The Megatsunami: Possible Modern Threat

The Megatsunami: Possible Modern Threat

SAN FRANCISCO -- Volcanic landslides that generate huge and devastating tsunamis tend to occur during historically warmer times on Earth, a new study suggests. Scientists don't know exactly why, but since the global climate is warming as you read this, the apparent connection was tossed out this week as a reason for scientists to be concerned about the threat now.

Tsunamis are waves that race across the ocean without much fanfare but grow to frightening proportions when they reach land. The waves are deep, and while they may appear just a few inches or feet tall on the open ocean, they can soar to the height of a multi-story building as they are forced upward near the shore.

A tsunami can be generated by the sudden uplift of the seafloor in an earthquake, or by the paddle-like effect of a landslide crashing into the sea from, say, an island volcano. Yet while quake-generated tsunamis have been observed from their genesis to the disastrous end, scientists have never witnessed a significant open-ocean tsunami generated by a landslide.

Evidence exists at various locations around the world for megatsunamis, as scientists call the largest of these events. They seem to occur every 100,000 years or so, said Gary McMurtry of the University of Hawaii.

These monsters can be hundreds of feet tall and, depending on local topography, race miles inland.

One controversial event, about 110,000 years ago, appeared to create a 1,600-foot wave in Hawaii. Yes, you read that right: Nearly one-third of a mile, or about half a kilometer.

But the evidence -- marine fossils way up there where there's no sea -- is controversial. Perhaps the islands have been rising and carried the fossils up, critics suggest.

McMurtry's team looked at marine fossils at the Kohala volcano on the main island of Hawaii, which is known to be sinking about an inch per decade. The fossils simply could not have started at a lower elevation, McMurtry said Monday at a meeting of the American Geophysical Union held here. A submarine landslide from the giant Mauna Loa volcano has been dated to the same time and, the thinking goes, caused the tsunami.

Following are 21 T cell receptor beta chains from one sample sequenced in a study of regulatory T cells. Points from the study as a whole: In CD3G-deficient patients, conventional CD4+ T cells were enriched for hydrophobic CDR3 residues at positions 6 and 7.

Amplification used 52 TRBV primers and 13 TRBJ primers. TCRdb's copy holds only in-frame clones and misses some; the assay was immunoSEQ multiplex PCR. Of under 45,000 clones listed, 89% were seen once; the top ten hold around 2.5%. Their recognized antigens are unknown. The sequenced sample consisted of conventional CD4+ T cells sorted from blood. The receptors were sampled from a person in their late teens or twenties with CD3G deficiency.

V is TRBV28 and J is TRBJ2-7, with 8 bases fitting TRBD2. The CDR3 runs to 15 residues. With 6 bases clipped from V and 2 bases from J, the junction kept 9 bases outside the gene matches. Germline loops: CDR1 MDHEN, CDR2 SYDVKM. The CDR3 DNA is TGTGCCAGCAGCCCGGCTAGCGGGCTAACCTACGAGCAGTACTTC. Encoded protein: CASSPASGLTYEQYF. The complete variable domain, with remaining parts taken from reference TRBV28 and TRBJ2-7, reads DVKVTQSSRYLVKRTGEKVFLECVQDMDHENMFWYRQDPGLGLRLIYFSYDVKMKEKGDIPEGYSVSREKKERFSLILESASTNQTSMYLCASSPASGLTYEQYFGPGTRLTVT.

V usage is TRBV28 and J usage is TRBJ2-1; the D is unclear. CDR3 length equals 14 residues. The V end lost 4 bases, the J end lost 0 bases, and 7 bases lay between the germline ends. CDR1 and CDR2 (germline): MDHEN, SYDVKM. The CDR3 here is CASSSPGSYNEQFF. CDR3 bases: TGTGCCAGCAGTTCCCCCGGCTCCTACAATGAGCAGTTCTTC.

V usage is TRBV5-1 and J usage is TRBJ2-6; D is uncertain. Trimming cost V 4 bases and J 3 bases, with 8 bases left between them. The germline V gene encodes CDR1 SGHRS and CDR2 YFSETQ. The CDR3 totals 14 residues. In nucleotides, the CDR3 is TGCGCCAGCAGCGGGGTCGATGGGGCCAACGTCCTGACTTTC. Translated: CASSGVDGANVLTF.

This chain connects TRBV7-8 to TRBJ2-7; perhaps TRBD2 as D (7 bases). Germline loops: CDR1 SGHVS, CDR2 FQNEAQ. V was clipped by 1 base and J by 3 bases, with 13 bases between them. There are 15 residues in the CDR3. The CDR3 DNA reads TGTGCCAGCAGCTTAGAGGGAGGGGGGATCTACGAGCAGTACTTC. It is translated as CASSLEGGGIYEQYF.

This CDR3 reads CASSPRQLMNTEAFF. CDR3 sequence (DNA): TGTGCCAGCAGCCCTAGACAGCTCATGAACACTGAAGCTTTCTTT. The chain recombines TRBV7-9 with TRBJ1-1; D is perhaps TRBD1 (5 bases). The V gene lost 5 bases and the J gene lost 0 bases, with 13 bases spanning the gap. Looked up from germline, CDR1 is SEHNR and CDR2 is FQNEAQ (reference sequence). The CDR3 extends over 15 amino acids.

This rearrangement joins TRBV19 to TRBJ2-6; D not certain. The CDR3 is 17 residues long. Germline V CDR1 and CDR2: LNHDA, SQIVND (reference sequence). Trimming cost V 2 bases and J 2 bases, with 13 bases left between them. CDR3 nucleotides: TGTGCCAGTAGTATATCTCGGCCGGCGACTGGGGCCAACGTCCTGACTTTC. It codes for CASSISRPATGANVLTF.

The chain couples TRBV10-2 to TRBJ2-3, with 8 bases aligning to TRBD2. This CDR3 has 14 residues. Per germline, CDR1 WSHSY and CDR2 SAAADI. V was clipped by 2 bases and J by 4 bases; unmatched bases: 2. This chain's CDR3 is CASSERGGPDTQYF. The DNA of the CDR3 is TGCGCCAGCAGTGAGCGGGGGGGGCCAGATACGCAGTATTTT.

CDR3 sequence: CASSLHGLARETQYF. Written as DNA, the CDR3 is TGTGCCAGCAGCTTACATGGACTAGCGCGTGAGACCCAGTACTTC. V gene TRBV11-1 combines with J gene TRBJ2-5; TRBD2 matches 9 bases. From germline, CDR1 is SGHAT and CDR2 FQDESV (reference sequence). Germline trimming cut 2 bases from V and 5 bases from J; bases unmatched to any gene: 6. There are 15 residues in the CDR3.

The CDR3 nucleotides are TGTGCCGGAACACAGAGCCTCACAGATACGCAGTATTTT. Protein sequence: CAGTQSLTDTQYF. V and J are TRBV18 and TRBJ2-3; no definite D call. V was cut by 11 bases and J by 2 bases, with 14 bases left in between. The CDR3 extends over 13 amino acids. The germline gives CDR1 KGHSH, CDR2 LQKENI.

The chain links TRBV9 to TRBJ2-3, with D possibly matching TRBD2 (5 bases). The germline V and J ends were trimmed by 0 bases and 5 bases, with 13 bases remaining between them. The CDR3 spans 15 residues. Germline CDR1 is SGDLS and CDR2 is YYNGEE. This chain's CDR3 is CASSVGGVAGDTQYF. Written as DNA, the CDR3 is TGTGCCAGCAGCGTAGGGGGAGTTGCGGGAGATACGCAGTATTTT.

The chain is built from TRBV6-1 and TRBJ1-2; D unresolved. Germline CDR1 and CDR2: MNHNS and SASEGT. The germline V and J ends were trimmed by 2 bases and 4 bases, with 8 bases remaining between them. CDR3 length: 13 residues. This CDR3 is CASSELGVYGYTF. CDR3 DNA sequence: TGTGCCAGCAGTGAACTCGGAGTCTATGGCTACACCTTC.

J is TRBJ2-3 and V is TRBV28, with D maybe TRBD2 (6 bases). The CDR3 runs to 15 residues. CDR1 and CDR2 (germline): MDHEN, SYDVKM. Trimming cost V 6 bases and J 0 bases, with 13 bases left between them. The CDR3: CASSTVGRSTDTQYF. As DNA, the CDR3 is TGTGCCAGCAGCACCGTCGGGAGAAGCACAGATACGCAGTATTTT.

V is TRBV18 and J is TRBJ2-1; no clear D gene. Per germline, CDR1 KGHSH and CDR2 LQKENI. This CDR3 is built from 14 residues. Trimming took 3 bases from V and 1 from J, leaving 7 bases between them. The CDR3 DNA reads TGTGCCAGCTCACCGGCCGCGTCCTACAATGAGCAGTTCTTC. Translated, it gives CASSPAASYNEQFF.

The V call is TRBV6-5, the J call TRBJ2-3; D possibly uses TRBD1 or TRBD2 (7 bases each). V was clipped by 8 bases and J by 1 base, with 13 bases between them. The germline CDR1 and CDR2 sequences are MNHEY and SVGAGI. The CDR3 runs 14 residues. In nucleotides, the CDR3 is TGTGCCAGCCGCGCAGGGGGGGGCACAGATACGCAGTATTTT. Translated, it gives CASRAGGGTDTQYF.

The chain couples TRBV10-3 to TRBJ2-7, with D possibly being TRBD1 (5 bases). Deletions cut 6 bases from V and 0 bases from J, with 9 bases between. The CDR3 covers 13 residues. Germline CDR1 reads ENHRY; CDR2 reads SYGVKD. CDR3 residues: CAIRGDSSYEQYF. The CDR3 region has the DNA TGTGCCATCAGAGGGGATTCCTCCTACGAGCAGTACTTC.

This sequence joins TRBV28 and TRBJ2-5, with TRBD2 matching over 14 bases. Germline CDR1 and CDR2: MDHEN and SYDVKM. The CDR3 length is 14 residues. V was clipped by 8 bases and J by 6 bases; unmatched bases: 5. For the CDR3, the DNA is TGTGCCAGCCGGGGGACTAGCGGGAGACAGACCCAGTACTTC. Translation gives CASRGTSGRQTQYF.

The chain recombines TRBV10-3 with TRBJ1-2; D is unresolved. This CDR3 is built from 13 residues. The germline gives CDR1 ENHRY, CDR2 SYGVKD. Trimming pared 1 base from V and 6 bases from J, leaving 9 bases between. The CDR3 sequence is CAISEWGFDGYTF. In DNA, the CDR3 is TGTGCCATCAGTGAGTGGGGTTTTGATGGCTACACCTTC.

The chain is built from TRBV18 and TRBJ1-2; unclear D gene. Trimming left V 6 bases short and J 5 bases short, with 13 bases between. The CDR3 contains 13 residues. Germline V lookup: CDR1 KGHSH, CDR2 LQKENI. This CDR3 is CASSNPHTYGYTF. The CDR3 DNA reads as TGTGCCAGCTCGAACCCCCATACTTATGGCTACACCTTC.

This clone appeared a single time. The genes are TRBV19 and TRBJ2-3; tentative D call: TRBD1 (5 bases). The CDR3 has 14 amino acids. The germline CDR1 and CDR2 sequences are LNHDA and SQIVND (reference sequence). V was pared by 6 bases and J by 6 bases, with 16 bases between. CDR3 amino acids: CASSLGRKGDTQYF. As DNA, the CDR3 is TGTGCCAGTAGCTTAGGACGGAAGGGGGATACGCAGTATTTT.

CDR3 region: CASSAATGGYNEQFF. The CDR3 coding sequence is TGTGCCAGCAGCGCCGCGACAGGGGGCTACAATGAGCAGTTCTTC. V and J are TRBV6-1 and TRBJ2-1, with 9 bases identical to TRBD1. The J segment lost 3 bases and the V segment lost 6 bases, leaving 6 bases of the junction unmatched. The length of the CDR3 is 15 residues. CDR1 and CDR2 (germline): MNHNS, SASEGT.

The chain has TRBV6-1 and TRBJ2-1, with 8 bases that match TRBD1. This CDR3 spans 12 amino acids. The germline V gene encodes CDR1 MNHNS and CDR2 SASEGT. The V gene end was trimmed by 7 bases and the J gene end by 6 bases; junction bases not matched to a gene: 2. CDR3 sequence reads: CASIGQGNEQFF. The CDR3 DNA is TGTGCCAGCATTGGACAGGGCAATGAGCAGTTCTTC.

McMurtry and his colleagues also re-examined evidence for a tsunami that may have struck Bermuda and other locations in the Atlantic 420,000 years ago.

Scientists agree that submarine landslides caused by the collapse of island volcanoes -- think of the destruction of Mount St. Helens -- could generate these megatsunamis. Evidence for such landslides can be found in topography scans of seafloors around various island volcanoes, McMurtry points out.

"These giant landslides seem to occur during periods of higher than normal sea level -- like we have now," he said.

High sea levels tend to correspond with wetter climates, he said. What this has to do with landslides is not known. But perhaps, McMurtry figures, excess rainfall can serve as a trigger for the cleaving of a volcano-in-waiting.

That might all sound like a lot of logic leaps, and McMurtry is the first to admit there isn't enough data to figure out whether global warming and tsunamis are correlated. But there is some independent thinking that supports the notion.

Peter Cervelli, of the Alaska Volcano Observatory, has studied the Hawaiian volcanoes and is not involved in McMurtry's work. Cervelli said it's possible that water during extended wet periods seeps down into natural faults on the flanks of a volcano -- volcanoes are known to be more porous than other land areas -- precipitating a collapse by "bringing it closer to failure."

And in other work, Emily Brodsky of the University of California, Los Angeles has modeled the friction involved in huge volcanic landslides. She agrees that it's possible that higher rainfall amounts could make a precarious situation more slippery.

So should we worry? "Maybe," says McMurtry. He thinks that a tsunami, which can race across an entire ocean in a matter of hours, is a real threat to urbanized coastlines. Other experts agree that a large tsunami would be bad news for, say, Los Angeles or New York City. And tsunamis are not parochial. One originating in Alaska in 1964 killed people in California and generated damaging surges clear down in Chile.

McMurtry believes the threat is greater than from an asteroid impact, but asteroid research has managed to lure more funding. More money should be spent to monitor the stability of oceanic volcanoes, McMurtry argues.

"Mauna Loa is as big as it's ever been, so the energy is there" for a giant submarine landslide, McMurtry said. He's even attached some odds to the threat: "The probability of a megatsunami in Hawaii in the next 10,000 years is about 50 percent."

How Tsunamis Work

Robert Roy Britt

Robert is an independent health and science journalist and writer based in Phoenix, Arizona. He is a former editor-in-chief of Live Science with over 20 years of experience as a reporter and editor. He has worked on websites such as and Tom's Guide, and is a contributor on Medium, covering how we age and how to optimize the mind and body through time. He has a journalism degree from Humboldt State University in California.